Friday, January 10, 2014

Hold Out Until Help Arrives

The Battle of Arkansas Post [Battle of Fort Hindman] a part of the Vicksburg Campaign was fought January 9th through 11th 1863 near the mouth of the Arkansas River.

The Confederate Army had an earthwork fort near Arkansas Post a bluff on the Arkansas River, built to prevent river passage to Little Rock, Arkansas.  The fort had a great view and was named Fort Hindman in honor of Confederate General Thomas C Hindman.  The fort was held by about 5,000 infantry from Arkansas and Texas under command of Confederate Brigadier General Thomas J Churchill.

Union political Major General John A McClernand ordered Major General William T Sherman Corps joined with his into the Army of the Mississippi, totaling about 33,000 men.  On January 4th 1863 McClernand ordered this force with navy support to move on Arkansas Post.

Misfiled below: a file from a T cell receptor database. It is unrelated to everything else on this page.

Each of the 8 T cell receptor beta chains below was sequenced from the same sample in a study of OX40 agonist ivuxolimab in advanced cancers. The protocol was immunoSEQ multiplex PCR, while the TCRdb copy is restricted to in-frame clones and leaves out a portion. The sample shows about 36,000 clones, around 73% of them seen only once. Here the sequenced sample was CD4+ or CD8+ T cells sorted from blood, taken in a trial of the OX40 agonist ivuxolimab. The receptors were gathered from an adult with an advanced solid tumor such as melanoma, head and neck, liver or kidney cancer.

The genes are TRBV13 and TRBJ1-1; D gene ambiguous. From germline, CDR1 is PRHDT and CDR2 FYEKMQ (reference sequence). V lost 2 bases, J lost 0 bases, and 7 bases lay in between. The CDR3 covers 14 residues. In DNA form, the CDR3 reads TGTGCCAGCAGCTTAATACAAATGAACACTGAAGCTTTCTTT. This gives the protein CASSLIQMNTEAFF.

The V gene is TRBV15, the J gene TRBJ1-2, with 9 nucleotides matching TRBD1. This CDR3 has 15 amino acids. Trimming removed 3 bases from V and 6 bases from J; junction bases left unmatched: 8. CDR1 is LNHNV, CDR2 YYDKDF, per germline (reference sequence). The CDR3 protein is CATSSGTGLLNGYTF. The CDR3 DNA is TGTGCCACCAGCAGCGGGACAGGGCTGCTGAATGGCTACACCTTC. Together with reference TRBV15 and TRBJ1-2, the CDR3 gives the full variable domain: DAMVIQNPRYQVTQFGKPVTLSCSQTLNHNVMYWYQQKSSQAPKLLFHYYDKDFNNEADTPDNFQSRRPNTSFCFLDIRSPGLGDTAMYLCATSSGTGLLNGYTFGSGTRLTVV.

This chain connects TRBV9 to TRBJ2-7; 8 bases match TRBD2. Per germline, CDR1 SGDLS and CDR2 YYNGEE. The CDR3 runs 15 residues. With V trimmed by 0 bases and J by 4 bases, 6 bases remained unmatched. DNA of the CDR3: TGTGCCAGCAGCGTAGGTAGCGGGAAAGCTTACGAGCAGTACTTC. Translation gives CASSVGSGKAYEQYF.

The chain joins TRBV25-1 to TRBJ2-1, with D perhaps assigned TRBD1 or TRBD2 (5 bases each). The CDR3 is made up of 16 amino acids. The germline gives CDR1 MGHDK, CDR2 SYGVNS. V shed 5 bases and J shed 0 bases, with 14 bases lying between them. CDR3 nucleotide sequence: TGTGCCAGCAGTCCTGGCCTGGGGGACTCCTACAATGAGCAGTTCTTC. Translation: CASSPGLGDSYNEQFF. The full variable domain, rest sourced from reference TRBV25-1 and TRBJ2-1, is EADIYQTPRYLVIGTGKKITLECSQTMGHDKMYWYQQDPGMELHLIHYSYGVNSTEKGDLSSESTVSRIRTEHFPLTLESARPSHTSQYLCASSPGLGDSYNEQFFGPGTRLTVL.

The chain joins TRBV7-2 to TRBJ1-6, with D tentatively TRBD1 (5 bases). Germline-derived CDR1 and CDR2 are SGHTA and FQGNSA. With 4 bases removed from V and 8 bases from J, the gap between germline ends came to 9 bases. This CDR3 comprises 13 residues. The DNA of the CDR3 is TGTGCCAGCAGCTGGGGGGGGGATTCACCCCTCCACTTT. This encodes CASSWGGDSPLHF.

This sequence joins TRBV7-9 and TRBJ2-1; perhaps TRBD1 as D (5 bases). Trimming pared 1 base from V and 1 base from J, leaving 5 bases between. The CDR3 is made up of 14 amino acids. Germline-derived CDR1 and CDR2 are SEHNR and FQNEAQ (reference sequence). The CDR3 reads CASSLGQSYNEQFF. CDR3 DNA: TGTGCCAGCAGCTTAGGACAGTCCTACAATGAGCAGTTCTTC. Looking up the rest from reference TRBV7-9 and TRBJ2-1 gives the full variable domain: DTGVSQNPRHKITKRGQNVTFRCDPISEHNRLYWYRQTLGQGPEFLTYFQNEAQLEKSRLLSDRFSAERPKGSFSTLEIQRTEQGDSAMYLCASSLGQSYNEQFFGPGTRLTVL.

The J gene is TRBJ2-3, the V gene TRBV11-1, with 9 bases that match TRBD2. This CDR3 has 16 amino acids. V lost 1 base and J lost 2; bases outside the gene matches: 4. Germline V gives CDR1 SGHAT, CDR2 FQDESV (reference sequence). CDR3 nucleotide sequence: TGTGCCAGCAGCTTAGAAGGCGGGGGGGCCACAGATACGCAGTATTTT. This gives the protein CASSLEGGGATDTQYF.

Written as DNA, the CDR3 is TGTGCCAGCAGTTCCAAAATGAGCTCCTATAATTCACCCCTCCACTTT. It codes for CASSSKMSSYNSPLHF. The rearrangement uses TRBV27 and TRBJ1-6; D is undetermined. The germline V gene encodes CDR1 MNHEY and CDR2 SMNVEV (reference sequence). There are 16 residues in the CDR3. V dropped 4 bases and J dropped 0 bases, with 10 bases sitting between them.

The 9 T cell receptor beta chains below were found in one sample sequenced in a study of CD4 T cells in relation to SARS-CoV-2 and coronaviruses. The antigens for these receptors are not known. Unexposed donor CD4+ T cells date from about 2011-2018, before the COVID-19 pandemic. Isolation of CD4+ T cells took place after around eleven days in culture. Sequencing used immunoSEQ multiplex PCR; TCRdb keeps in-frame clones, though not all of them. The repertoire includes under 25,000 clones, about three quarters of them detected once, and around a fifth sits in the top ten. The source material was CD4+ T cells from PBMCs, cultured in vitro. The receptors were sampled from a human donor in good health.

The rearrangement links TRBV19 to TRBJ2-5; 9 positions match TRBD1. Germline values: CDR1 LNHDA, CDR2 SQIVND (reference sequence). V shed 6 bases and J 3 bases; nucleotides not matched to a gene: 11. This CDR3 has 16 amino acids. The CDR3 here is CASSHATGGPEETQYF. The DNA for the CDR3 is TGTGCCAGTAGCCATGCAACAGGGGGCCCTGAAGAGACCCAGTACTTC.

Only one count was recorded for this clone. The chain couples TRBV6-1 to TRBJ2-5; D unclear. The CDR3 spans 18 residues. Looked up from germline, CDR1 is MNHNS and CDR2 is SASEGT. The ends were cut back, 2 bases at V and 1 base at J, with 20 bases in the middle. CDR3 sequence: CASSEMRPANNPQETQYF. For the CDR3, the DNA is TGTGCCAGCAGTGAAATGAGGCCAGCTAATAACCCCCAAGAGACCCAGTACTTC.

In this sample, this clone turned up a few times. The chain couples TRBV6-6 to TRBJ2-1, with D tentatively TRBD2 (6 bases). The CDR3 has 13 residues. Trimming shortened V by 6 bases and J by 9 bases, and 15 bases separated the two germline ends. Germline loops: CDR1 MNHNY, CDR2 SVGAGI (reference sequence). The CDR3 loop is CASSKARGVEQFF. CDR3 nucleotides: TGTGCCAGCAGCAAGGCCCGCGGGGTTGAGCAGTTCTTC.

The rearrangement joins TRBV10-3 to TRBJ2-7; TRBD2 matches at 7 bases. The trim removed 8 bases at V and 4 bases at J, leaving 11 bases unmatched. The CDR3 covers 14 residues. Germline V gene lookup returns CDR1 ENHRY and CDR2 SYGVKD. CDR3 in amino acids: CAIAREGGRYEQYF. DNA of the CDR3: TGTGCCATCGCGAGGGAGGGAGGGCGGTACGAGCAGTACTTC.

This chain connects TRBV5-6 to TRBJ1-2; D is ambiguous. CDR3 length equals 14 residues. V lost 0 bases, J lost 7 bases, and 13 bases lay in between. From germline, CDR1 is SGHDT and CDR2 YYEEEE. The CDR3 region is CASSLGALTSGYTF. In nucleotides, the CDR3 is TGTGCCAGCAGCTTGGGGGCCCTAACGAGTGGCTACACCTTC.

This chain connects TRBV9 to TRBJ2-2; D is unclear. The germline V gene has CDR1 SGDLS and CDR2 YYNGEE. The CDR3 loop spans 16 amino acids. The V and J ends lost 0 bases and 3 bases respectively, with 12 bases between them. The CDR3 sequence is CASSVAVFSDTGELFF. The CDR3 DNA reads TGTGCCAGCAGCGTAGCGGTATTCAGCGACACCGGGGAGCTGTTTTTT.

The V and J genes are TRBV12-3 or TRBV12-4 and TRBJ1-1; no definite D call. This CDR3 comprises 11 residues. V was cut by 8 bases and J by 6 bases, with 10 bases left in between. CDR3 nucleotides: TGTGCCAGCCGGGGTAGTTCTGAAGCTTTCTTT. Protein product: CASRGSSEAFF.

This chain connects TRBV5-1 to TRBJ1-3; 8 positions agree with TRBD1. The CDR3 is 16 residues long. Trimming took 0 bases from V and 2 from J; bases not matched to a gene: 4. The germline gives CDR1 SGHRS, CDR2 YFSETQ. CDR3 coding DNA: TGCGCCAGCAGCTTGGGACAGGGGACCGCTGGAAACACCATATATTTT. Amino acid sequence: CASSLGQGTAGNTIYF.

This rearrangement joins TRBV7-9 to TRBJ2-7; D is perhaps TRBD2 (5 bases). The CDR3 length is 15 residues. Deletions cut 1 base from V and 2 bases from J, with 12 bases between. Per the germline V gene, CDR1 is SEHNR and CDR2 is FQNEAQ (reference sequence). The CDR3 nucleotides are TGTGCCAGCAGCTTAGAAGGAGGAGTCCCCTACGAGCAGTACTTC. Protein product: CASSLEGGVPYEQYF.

Union boats beginning landing troop about 3 miles below Arkansas Post at Notrebe’s Plantation on January 9th 1863.  These men moved up the river toward Fort Hindman.  Sherman’s Corps took the Confederate trenches forcing them back into the Fort.  By eleven on the morning of January 10th 1863 all the Union troops were on land.  Churchill made a request for reinforcements when he saw the overwhelming size of the Union force advancing on him.  From his superior Churchill was told to “hold out till help arrived or until all dead.”  The Union troops split to make a flanking movement, but were unable to do so because of swamps and impassible roads.  With McClernand’s troops moving on the Fort, the Union Navy’s gunboats commanded by Rear Admiral David D Porter pounded the Fort from 400 yard away.  This bombardment inflicted heavy damage on the Confederate guns.

The next morning McClernand’s troops deployed in an arc around Fort Hindman.  The infantry attacked at about 1pm.  At the same time the Union gunboats also moved into attack.  By 4:30 when McClernand was planning a massive assault, the Confederates began to show surrender flags.  As the Fort fell Porter accepted the surrender of Confederate Colonel John Dunnington who was in charge of the Confederate artillery.

The defeat of the Confederates at Arkansas Post took away a quarter to the deployed military force west of the Mississippi River.  Confederate losses were about 5,500 men.  Union losses were numbered at 1,047.

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